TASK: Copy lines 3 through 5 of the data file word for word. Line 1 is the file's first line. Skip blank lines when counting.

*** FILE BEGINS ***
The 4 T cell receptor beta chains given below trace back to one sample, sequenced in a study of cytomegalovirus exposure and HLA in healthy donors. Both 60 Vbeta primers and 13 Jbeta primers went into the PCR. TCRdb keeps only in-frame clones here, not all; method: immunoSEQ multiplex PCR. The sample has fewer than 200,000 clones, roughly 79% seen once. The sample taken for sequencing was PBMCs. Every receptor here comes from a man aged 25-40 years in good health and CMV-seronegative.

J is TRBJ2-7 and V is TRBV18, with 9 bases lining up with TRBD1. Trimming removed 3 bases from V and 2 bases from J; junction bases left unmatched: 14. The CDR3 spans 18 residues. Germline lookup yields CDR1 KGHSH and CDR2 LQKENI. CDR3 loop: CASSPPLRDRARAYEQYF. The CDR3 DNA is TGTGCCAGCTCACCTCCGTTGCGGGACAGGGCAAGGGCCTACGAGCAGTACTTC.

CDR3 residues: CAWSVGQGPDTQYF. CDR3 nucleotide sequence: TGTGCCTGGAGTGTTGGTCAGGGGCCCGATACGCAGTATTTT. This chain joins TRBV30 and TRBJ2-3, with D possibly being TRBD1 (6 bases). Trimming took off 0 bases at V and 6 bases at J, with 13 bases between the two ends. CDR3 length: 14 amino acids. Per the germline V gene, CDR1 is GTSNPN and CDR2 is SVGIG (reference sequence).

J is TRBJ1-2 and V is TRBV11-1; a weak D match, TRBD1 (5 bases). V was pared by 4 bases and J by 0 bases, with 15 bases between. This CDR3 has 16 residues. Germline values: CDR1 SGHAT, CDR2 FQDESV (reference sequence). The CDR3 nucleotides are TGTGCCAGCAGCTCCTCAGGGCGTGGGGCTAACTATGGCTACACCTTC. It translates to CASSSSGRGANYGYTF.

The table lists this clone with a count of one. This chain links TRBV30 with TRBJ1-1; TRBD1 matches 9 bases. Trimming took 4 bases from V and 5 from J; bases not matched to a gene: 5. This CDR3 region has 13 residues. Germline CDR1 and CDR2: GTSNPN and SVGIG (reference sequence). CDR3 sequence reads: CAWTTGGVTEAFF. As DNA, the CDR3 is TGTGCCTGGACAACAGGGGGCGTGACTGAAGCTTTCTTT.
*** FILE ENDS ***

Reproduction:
CDR3 residues: CAWSVGQGPDTQYF. CDR3 nucleotide sequence: TGTGCCTGGAGTGTTGGTCAGGGGCCCGATACGCAGTATTTT. This chain joins TRBV30 and TRBJ2-3, with D possibly being TRBD1 (6 bases). Trimming took off 0 bases at V and 6 bases at J, with 13 bases between the two ends. CDR3 length: 14 amino acids. Per the germline V gene, CDR1 is GTSNPN and CDR2 is SVGIG (reference sequence).

J is TRBJ1-2 and V is TRBV11-1; a weak D match, TRBD1 (5 bases). V was pared by 4 bases and J by 0 bases, with 15 bases between. This CDR3 has 16 residues. Germline values: CDR1 SGHAT, CDR2 FQDESV (reference sequence). The CDR3 nucleotides are TGTGCCAGCAGCTCCTCAGGGCGTGGGGCTAACTATGGCTACACCTTC. It translates to CASSSSGRGANYGYTF.

The table lists this clone with a count of one. This chain links TRBV30 with TRBJ1-1; TRBD1 matches 9 bases. Trimming took 4 bases from V and 5 from J; bases not matched to a gene: 5. This CDR3 region has 13 residues. Germline CDR1 and CDR2: GTSNPN and SVGIG (reference sequence). CDR3 sequence reads: CAWTTGGVTEAFF. As DNA, the CDR3 is TGTGCCTGGACAACAGGGGGCGTGACTGAAGCTTTCTTT.